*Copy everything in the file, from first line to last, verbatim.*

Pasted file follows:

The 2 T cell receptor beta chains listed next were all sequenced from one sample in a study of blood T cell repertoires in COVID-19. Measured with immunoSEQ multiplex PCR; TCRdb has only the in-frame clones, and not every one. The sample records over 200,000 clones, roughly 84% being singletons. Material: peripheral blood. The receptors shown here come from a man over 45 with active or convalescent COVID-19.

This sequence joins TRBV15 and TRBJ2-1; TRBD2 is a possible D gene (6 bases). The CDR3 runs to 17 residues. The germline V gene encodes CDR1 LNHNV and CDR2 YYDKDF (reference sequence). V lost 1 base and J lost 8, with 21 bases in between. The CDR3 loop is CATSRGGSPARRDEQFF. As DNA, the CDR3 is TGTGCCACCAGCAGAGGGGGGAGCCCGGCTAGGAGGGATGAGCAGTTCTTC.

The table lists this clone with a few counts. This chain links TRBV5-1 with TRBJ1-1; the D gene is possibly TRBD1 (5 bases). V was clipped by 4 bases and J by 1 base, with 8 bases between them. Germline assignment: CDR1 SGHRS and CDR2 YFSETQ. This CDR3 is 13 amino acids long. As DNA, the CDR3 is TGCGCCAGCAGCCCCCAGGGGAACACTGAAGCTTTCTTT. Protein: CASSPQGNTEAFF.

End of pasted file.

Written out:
The 2 T cell receptor beta chains listed next were all sequenced from one sample in a study of blood T cell repertoires in COVID-19. Measured with immunoSEQ multiplex PCR; TCRdb has only the in-frame clones, and not every one. The sample records over 200,000 clones, roughly 84% being singletons. Material: peripheral blood. The receptors shown here come from a man over 45 with active or convalescent COVID-19.

This sequence joins TRBV15 and TRBJ2-1; TRBD2 is a possible D gene (6 bases). The CDR3 runs to 17 residues. The germline V gene encodes CDR1 LNHNV and CDR2 YYDKDF (reference sequence). V lost 1 base and J lost 8, with 21 bases in between. The CDR3 loop is CATSRGGSPARRDEQFF. As DNA, the CDR3 is TGTGCCACCAGCAGAGGGGGGAGCCCGGCTAGGAGGGATGAGCAGTTCTTC.

The table lists this clone with a few counts. This chain links TRBV5-1 with TRBJ1-1; the D gene is possibly TRBD1 (5 bases). V was clipped by 4 bases and J by 1 base, with 8 bases between them. Germline assignment: CDR1 SGHRS and CDR2 YFSETQ. This CDR3 is 13 amino acids long. As DNA, the CDR3 is TGCGCCAGCAGCCCCCAGGGGAACACTGAAGCTTTCTTT. Protein: CASSPQGNTEAFF.